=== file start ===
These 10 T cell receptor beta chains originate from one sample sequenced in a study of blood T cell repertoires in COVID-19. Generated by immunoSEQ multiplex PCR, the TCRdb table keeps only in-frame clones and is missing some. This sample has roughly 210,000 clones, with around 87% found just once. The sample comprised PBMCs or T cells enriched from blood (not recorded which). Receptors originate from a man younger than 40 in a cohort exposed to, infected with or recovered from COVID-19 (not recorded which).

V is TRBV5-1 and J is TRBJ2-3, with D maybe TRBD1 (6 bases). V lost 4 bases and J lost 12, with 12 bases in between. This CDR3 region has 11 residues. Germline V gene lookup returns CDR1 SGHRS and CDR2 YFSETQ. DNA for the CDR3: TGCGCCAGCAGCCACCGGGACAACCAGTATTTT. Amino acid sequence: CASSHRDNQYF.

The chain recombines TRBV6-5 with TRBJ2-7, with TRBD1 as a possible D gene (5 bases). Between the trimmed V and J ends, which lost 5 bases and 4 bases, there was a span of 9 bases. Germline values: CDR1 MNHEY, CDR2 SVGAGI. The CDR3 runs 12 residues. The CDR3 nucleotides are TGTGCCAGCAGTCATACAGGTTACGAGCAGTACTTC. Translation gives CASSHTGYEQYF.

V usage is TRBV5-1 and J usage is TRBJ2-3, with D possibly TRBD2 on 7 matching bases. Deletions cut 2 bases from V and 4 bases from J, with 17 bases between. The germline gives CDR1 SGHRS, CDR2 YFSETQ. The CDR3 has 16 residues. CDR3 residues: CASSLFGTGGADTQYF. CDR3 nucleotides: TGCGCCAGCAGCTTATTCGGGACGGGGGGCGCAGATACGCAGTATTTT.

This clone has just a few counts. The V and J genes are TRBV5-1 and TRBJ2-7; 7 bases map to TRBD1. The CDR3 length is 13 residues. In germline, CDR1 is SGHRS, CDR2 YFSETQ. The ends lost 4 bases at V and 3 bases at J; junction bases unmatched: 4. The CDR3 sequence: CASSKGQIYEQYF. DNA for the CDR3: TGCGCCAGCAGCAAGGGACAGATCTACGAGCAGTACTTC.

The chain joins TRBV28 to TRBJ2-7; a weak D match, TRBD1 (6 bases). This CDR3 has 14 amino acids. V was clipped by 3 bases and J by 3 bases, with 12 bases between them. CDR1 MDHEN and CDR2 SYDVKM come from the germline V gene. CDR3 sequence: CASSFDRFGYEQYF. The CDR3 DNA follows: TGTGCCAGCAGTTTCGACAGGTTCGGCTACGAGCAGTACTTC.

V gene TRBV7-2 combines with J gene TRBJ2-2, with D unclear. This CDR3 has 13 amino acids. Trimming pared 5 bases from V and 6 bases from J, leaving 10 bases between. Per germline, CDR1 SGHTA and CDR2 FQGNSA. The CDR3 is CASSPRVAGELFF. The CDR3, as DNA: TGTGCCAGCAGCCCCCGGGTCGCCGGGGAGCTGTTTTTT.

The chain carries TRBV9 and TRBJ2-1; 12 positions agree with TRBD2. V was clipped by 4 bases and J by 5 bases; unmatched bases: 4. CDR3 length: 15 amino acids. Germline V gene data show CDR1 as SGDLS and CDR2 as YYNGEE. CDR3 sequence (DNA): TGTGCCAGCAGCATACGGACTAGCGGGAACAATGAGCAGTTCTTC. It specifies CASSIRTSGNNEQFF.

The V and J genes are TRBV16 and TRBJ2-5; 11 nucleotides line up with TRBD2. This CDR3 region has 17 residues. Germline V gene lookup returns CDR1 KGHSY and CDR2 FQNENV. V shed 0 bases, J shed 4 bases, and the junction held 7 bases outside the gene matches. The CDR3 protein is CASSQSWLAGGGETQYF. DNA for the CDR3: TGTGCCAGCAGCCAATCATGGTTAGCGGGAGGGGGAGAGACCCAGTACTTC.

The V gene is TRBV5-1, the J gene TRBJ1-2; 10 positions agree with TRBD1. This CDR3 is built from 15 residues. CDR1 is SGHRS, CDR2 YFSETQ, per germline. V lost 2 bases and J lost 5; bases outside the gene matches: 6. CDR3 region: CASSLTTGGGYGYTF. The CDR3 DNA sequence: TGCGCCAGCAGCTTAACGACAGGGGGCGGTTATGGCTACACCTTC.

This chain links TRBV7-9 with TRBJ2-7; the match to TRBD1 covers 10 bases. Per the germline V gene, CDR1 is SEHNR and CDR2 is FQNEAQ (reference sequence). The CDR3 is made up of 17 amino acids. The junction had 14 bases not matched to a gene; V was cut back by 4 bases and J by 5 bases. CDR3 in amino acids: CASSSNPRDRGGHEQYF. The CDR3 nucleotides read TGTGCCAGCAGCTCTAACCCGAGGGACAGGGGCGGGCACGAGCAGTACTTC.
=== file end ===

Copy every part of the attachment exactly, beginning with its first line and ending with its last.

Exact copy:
These 10 T cell receptor beta chains originate from one sample sequenced in a study of blood T cell repertoires in COVID-19. Generated by immunoSEQ multiplex PCR, the TCRdb table keeps only in-frame clones and is missing some. This sample has roughly 210,000 clones, with around 87% found just once. The sample comprised PBMCs or T cells enriched from blood (not recorded which). Receptors originate from a man younger than 40 in a cohort exposed to, infected with or recovered from COVID-19 (not recorded which).

V is TRBV5-1 and J is TRBJ2-3, with D maybe TRBD1 (6 bases). V lost 4 bases and J lost 12, with 12 bases in between. This CDR3 region has 11 residues. Germline V gene lookup returns CDR1 SGHRS and CDR2 YFSETQ. DNA for the CDR3: TGCGCCAGCAGCCACCGGGACAACCAGTATTTT. Amino acid sequence: CASSHRDNQYF.

The chain recombines TRBV6-5 with TRBJ2-7, with TRBD1 as a possible D gene (5 bases). Between the trimmed V and J ends, which lost 5 bases and 4 bases, there was a span of 9 bases. Germline values: CDR1 MNHEY, CDR2 SVGAGI. The CDR3 runs 12 residues. The CDR3 nucleotides are TGTGCCAGCAGTCATACAGGTTACGAGCAGTACTTC. Translation gives CASSHTGYEQYF.

V usage is TRBV5-1 and J usage is TRBJ2-3, with D possibly TRBD2 on 7 matching bases. Deletions cut 2 bases from V and 4 bases from J, with 17 bases between. The germline gives CDR1 SGHRS, CDR2 YFSETQ. The CDR3 has 16 residues. CDR3 residues: CASSLFGTGGADTQYF. CDR3 nucleotides: TGCGCCAGCAGCTTATTCGGGACGGGGGGCGCAGATACGCAGTATTTT.

This clone has just a few counts. The V and J genes are TRBV5-1 and TRBJ2-7; 7 bases map to TRBD1. The CDR3 length is 13 residues. In germline, CDR1 is SGHRS, CDR2 YFSETQ. The ends lost 4 bases at V and 3 bases at J; junction bases unmatched: 4. The CDR3 sequence: CASSKGQIYEQYF. DNA for the CDR3: TGCGCCAGCAGCAAGGGACAGATCTACGAGCAGTACTTC.

The chain joins TRBV28 to TRBJ2-7; a weak D match, TRBD1 (6 bases). This CDR3 has 14 amino acids. V was clipped by 3 bases and J by 3 bases, with 12 bases between them. CDR1 MDHEN and CDR2 SYDVKM come from the germline V gene. CDR3 sequence: CASSFDRFGYEQYF. The CDR3 DNA follows: TGTGCCAGCAGTTTCGACAGGTTCGGCTACGAGCAGTACTTC.

V gene TRBV7-2 combines with J gene TRBJ2-2, with D unclear. This CDR3 has 13 amino acids. Trimming pared 5 bases from V and 6 bases from J, leaving 10 bases between. Per germline, CDR1 SGHTA and CDR2 FQGNSA. The CDR3 is CASSPRVAGELFF. The CDR3, as DNA: TGTGCCAGCAGCCCCCGGGTCGCCGGGGAGCTGTTTTTT.

The chain carries TRBV9 and TRBJ2-1; 12 positions agree with TRBD2. V was clipped by 4 bases and J by 5 bases; unmatched bases: 4. CDR3 length: 15 amino acids. Germline V gene data show CDR1 as SGDLS and CDR2 as YYNGEE. CDR3 sequence (DNA): TGTGCCAGCAGCATACGGACTAGCGGGAACAATGAGCAGTTCTTC. It specifies CASSIRTSGNNEQFF.

The V and J genes are TRBV16 and TRBJ2-5; 11 nucleotides line up with TRBD2. This CDR3 region has 17 residues. Germline V gene lookup returns CDR1 KGHSY and CDR2 FQNENV. V shed 0 bases, J shed 4 bases, and the junction held 7 bases outside the gene matches. The CDR3 protein is CASSQSWLAGGGETQYF. DNA for the CDR3: TGTGCCAGCAGCCAATCATGGTTAGCGGGAGGGGGAGAGACCCAGTACTTC.

The V gene is TRBV5-1, the J gene TRBJ1-2; 10 positions agree with TRBD1. This CDR3 is built from 15 residues. CDR1 is SGHRS, CDR2 YFSETQ, per germline. V lost 2 bases and J lost 5; bases outside the gene matches: 6. CDR3 region: CASSLTTGGGYGYTF. The CDR3 DNA sequence: TGCGCCAGCAGCTTAACGACAGGGGGCGGTTATGGCTACACCTTC.

This chain links TRBV7-9 with TRBJ2-7; the match to TRBD1 covers 10 bases. Per the germline V gene, CDR1 is SEHNR and CDR2 is FQNEAQ (reference sequence). The CDR3 is made up of 17 amino acids. The junction had 14 bases not matched to a gene; V was cut back by 4 bases and J by 5 bases. CDR3 in amino acids: CASSSNPRDRGGHEQYF. The CDR3 nucleotides read TGTGCCAGCAGCTCTAACCCGAGGGACAGGGGCGGGCACGAGCAGTACTTC.